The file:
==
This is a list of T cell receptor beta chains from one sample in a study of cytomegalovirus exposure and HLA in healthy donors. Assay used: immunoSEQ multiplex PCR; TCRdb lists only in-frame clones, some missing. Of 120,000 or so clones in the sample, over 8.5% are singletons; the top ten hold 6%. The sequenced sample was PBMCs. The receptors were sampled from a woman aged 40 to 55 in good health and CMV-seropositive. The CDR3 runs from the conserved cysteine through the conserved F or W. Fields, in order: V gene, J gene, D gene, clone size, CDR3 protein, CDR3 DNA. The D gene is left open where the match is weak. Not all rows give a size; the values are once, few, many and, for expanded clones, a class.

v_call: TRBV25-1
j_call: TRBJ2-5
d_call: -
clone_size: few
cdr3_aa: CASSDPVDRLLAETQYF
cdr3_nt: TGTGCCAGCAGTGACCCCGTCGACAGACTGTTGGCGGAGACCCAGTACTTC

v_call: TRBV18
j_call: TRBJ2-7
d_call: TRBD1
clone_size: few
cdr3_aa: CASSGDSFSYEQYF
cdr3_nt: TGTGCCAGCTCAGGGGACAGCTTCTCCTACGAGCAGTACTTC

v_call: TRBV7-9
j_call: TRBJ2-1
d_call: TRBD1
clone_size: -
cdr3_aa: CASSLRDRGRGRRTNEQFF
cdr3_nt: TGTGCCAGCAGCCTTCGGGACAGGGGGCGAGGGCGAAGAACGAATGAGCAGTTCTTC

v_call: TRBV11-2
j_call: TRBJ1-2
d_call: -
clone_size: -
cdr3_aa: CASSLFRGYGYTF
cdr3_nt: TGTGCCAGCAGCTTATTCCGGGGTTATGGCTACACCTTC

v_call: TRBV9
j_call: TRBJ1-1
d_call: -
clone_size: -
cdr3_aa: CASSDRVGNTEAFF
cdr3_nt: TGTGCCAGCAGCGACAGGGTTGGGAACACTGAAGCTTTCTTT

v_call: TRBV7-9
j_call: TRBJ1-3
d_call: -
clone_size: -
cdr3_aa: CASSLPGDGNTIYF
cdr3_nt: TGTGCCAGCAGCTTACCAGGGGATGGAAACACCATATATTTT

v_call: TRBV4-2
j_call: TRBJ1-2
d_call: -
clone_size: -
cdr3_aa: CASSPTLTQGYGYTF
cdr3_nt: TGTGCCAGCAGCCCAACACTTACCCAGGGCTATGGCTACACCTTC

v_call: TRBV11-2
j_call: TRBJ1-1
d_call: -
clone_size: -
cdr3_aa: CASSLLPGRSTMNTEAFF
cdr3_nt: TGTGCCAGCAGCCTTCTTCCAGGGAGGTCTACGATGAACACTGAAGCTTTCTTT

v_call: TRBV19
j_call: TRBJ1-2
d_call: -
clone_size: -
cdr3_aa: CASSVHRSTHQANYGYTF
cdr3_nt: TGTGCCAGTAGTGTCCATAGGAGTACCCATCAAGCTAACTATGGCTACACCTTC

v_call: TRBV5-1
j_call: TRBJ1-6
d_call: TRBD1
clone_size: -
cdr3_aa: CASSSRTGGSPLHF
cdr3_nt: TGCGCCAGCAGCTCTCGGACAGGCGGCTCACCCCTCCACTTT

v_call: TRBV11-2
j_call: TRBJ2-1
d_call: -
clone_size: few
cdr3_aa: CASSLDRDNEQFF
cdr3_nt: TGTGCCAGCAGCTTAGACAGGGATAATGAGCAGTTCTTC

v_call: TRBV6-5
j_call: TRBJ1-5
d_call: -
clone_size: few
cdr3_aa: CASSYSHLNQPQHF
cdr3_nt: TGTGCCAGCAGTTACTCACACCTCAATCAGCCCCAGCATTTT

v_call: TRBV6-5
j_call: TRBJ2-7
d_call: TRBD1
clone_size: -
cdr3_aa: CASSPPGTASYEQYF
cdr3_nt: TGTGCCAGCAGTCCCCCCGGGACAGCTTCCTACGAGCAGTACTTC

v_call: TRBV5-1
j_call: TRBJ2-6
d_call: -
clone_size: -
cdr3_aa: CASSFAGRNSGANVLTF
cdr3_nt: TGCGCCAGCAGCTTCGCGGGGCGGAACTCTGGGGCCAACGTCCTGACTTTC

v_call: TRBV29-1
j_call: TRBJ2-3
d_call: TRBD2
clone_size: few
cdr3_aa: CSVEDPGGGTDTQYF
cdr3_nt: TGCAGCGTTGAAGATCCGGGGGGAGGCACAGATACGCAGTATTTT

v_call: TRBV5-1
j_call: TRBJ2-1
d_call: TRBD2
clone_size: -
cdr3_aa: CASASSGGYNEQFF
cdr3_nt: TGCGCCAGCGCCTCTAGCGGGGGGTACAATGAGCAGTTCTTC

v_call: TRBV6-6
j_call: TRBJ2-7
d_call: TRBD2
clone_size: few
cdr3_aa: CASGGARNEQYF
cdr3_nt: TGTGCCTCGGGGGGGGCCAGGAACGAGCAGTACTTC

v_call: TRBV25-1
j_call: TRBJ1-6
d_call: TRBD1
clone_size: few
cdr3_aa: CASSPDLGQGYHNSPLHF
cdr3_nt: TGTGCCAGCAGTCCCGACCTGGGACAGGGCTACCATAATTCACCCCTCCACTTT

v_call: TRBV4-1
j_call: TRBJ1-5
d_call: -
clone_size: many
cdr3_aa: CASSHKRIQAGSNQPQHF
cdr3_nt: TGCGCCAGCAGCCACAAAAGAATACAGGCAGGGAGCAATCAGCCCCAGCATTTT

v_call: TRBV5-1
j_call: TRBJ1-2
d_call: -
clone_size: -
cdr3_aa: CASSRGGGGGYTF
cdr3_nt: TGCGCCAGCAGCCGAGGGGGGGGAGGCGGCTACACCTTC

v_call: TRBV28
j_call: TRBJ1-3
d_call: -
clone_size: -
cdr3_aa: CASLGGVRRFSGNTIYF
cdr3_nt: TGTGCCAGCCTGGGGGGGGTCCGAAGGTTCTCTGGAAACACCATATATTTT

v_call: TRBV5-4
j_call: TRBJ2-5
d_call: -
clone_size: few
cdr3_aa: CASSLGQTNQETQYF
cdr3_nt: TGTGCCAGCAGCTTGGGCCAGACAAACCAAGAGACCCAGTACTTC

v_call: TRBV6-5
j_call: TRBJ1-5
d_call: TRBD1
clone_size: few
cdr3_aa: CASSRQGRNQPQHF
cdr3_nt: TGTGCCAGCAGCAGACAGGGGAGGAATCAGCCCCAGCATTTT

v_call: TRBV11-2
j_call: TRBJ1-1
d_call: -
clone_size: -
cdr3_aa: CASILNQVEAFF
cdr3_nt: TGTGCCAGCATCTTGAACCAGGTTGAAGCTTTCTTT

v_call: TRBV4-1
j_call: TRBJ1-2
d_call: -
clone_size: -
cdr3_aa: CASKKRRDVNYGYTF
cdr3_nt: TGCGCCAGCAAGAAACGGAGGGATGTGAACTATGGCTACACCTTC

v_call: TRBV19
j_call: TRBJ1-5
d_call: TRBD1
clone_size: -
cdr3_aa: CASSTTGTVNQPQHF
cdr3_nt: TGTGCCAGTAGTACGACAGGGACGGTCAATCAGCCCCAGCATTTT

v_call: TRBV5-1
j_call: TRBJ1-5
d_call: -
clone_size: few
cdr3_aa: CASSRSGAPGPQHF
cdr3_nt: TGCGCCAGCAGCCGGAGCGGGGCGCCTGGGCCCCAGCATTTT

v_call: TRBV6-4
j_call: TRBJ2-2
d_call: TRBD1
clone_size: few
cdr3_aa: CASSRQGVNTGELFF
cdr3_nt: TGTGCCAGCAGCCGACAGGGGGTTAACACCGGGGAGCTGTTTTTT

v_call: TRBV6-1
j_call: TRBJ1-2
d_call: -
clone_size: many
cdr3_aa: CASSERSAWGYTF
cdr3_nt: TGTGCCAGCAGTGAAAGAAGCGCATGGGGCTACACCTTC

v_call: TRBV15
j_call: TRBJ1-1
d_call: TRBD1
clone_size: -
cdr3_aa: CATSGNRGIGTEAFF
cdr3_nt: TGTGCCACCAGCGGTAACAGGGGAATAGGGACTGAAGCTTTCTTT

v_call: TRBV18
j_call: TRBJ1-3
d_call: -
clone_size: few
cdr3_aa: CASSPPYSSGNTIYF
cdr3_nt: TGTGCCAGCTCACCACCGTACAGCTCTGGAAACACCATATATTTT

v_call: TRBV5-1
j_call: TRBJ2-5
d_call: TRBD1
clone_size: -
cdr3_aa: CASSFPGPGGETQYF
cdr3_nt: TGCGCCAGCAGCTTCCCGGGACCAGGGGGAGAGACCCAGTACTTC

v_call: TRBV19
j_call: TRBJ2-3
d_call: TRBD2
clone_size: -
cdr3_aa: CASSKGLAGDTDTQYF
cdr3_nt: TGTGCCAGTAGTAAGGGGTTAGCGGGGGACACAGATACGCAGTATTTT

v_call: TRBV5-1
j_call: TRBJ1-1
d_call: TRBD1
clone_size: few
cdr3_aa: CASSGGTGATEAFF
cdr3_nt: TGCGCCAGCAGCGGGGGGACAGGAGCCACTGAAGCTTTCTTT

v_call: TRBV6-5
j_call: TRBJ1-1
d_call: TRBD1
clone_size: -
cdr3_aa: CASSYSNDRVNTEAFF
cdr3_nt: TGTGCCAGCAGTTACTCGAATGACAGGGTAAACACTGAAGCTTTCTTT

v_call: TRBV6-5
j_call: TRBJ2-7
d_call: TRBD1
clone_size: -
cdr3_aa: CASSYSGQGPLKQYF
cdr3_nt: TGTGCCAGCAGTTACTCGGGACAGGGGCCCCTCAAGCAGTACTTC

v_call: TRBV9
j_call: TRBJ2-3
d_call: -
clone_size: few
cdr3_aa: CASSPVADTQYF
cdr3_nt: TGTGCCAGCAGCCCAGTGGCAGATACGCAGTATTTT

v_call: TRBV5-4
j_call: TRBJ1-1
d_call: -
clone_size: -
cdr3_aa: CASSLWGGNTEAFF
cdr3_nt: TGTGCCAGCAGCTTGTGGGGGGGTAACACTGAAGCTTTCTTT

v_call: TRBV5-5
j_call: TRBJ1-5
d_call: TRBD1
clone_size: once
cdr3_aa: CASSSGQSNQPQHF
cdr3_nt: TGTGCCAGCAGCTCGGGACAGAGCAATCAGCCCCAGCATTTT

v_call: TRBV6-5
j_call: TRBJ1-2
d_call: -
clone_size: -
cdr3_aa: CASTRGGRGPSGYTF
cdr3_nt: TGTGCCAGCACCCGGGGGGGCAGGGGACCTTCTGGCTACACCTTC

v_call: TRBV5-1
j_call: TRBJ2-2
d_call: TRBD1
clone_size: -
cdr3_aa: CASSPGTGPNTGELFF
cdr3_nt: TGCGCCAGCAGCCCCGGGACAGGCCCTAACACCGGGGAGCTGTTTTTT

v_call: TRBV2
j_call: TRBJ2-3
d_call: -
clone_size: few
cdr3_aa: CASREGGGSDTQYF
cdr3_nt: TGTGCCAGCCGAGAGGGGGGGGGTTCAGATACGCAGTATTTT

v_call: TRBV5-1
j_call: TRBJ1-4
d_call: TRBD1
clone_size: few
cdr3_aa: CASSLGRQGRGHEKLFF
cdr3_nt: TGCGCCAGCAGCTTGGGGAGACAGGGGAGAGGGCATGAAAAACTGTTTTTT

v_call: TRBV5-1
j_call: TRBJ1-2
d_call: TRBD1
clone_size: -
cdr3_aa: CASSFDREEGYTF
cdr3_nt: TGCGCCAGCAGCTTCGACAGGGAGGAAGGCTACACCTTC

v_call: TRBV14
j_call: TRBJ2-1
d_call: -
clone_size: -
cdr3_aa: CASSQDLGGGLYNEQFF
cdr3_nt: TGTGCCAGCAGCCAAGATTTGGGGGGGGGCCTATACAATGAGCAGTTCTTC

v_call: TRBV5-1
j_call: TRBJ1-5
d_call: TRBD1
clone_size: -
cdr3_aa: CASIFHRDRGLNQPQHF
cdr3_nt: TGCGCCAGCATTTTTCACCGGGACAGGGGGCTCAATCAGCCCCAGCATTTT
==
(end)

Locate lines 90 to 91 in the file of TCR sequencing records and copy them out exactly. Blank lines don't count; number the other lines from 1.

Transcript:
cdr3_aa: CSVEDPGGGTDTQYF
cdr3_nt: TGCAGCGTTGAAGATCCGGGGGGAGGCACAGATACGCAGTATTTT